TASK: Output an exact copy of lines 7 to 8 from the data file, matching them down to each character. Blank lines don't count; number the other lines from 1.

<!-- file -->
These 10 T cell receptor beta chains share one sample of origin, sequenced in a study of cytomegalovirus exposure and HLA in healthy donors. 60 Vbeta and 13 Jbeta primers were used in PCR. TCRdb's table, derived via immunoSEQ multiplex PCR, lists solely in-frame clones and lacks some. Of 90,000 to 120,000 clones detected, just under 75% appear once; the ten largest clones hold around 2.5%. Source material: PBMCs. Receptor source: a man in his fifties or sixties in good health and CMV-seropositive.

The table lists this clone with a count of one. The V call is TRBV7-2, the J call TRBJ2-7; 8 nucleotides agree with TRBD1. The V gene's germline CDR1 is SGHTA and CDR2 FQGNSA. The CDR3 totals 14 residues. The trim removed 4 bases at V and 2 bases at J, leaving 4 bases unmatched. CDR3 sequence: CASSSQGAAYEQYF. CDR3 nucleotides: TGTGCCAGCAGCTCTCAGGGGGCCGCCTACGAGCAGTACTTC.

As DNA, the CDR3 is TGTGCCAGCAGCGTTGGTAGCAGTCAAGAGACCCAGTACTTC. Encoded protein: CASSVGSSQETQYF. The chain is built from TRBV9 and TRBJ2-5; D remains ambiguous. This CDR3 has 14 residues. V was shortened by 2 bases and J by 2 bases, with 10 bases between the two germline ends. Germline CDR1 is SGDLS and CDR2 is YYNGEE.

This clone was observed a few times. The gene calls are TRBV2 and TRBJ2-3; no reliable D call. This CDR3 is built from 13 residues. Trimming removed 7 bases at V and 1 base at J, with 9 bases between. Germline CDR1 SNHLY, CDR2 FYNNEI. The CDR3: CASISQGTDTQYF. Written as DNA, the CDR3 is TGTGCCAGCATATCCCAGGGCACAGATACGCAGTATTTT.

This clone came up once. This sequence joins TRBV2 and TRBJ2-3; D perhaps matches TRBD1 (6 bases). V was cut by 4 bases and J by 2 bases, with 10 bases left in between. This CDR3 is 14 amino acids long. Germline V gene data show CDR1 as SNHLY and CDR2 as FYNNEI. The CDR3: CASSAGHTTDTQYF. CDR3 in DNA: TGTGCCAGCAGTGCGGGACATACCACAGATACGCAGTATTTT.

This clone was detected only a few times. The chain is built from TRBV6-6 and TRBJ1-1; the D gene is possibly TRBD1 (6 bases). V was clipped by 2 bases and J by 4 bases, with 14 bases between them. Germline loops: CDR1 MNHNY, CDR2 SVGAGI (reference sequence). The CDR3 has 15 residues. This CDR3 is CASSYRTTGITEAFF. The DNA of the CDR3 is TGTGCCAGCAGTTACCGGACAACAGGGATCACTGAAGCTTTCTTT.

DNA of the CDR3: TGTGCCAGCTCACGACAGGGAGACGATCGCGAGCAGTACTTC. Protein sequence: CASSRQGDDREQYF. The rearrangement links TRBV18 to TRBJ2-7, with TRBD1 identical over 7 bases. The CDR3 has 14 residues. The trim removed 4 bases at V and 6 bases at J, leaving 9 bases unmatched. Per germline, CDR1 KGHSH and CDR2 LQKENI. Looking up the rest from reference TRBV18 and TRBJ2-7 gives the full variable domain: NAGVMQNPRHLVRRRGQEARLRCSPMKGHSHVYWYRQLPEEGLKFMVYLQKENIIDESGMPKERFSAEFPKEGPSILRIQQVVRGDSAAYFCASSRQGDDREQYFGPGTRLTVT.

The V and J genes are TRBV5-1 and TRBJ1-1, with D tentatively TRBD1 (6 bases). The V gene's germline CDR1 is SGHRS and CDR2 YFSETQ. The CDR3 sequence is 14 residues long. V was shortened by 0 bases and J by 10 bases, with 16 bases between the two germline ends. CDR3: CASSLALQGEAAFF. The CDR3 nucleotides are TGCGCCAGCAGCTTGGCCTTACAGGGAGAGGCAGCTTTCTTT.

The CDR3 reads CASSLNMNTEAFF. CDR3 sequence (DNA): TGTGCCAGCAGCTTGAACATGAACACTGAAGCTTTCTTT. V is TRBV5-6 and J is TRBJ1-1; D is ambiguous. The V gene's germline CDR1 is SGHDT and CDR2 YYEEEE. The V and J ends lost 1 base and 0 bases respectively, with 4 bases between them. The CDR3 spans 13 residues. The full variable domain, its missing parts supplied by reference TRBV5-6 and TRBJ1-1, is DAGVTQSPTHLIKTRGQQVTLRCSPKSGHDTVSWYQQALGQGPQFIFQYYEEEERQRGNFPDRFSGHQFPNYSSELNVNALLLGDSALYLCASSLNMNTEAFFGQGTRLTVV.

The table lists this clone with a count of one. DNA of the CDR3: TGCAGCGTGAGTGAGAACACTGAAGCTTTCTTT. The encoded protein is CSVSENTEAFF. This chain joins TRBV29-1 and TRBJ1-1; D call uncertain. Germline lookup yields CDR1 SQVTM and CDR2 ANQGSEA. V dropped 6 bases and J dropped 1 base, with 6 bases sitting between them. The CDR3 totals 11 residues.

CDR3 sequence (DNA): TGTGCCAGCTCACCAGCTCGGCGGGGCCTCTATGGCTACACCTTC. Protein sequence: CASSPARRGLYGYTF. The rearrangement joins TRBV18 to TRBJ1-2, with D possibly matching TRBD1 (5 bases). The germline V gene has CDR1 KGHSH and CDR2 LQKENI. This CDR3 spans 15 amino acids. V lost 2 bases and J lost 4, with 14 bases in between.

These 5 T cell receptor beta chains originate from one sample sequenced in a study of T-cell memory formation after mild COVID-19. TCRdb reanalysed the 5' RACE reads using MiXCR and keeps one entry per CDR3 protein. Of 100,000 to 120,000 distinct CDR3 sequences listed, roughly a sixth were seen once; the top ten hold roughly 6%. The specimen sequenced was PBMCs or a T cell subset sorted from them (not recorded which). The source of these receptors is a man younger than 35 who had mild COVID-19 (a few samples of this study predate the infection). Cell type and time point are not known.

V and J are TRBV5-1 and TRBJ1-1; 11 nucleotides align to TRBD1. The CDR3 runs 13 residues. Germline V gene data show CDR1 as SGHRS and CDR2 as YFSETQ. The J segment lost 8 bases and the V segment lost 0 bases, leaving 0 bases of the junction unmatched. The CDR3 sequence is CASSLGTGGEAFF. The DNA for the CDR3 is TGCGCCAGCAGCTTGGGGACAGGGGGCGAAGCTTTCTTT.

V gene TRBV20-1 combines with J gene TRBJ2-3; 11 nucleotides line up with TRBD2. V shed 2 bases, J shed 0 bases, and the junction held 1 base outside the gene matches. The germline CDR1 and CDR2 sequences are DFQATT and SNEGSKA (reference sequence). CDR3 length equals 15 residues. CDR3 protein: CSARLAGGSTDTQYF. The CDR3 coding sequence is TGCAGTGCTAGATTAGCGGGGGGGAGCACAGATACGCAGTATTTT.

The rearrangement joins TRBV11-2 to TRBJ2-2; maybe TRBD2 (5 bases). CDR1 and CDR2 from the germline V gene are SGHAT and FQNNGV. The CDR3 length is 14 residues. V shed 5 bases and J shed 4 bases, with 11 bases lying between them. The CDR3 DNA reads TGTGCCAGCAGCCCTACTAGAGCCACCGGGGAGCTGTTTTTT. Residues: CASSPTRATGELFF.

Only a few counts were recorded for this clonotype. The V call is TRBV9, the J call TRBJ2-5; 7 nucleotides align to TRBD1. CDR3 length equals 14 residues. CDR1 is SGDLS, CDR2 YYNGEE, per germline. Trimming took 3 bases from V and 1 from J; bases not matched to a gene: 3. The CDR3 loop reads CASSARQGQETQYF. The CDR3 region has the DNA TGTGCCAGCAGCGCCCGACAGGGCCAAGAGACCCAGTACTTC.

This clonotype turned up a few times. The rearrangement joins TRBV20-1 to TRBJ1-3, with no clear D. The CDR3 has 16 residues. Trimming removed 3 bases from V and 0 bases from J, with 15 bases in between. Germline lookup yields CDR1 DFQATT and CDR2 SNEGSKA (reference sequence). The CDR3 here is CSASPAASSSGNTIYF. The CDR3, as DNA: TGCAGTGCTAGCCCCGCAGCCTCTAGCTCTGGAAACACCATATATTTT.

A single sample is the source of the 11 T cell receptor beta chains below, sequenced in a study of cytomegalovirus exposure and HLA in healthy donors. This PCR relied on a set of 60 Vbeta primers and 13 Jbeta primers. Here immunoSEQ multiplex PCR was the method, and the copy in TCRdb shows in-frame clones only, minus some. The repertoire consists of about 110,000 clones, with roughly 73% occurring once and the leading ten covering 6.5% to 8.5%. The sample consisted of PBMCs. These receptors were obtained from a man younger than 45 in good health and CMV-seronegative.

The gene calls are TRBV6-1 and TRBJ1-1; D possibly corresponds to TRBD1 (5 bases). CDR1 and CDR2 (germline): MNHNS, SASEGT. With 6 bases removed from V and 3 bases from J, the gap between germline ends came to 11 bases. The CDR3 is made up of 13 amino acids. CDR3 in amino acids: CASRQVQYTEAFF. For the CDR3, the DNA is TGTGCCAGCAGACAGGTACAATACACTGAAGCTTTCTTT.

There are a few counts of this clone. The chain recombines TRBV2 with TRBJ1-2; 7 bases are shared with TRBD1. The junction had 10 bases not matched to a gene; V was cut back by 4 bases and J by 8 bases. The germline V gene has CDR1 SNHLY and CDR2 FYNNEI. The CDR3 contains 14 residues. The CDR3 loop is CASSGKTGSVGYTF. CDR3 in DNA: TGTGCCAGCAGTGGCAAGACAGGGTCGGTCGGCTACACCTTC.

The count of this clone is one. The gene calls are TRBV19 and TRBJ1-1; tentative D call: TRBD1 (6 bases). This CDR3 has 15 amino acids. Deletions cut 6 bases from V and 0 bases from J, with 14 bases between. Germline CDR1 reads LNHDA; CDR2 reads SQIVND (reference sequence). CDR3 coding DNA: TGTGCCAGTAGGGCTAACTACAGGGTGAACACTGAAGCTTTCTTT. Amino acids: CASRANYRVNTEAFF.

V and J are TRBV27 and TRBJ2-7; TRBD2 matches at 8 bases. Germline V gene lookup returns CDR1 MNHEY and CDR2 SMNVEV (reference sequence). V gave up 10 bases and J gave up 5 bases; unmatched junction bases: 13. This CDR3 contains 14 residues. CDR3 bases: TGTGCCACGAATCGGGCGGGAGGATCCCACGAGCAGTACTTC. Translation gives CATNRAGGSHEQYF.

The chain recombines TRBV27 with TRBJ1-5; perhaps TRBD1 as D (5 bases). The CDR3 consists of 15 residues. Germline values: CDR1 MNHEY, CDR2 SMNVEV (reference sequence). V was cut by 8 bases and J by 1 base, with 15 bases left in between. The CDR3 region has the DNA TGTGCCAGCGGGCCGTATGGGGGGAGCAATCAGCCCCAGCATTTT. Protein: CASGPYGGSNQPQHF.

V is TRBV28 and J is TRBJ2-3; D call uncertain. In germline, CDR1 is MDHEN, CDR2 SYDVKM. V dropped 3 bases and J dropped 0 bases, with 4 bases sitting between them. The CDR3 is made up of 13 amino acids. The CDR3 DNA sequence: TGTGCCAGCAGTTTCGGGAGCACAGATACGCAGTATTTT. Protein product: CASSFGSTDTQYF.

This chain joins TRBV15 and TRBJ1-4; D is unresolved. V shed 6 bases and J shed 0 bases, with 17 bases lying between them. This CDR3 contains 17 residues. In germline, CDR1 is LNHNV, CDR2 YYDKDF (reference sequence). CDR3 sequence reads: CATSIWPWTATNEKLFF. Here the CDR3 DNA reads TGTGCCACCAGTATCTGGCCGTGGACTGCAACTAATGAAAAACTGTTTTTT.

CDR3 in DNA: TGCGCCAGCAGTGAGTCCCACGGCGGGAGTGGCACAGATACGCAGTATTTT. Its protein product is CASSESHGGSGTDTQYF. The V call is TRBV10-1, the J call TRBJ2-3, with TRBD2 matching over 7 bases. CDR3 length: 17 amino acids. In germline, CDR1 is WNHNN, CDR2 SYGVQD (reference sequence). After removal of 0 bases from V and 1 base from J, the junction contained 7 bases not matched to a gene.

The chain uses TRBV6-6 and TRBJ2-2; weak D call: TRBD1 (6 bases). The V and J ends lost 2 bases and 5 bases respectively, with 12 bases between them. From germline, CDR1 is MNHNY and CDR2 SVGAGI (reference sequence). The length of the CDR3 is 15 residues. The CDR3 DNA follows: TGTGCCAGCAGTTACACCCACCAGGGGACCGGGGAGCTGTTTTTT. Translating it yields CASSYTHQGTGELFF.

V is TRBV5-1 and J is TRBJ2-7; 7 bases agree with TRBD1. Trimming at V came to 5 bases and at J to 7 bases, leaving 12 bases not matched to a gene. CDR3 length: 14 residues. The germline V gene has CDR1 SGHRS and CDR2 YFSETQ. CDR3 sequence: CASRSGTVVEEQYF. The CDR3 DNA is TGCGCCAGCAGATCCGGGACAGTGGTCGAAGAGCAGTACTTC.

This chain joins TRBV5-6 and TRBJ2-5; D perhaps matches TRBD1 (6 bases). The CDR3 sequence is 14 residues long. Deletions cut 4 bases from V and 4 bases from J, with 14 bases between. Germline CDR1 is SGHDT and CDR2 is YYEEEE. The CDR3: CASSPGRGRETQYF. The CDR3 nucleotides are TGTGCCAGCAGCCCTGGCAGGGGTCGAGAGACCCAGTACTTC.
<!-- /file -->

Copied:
DNA of the CDR3: TGTGCCAGCTCACGACAGGGAGACGATCGCGAGCAGTACTTC. Protein sequence: CASSRQGDDREQYF. The rearrangement links TRBV18 to TRBJ2-7, with TRBD1 identical over 7 bases. The CDR3 has 14 residues. The trim removed 4 bases at V and 6 bases at J, leaving 9 bases unmatched. Per germline, CDR1 KGHSH and CDR2 LQKENI. Looking up the rest from reference TRBV18 and TRBJ2-7 gives the full variable domain: NAGVMQNPRHLVRRRGQEARLRCSPMKGHSHVYWYRQLPEEGLKFMVYLQKENIIDESGMPKERFSAEFPKEGPSILRIQQVVRGDSAAYFCASSRQGDDREQYFGPGTRLTVT.

The V and J genes are TRBV5-1 and TRBJ1-1, with D tentatively TRBD1 (6 bases). The V gene's germline CDR1 is SGHRS and CDR2 YFSETQ. The CDR3 sequence is 14 residues long. V was shortened by 0 bases and J by 10 bases, with 16 bases between the two germline ends. CDR3: CASSLALQGEAAFF. The CDR3 nucleotides are TGCGCCAGCAGCTTGGCCTTACAGGGAGAGGCAGCTTTCTTT.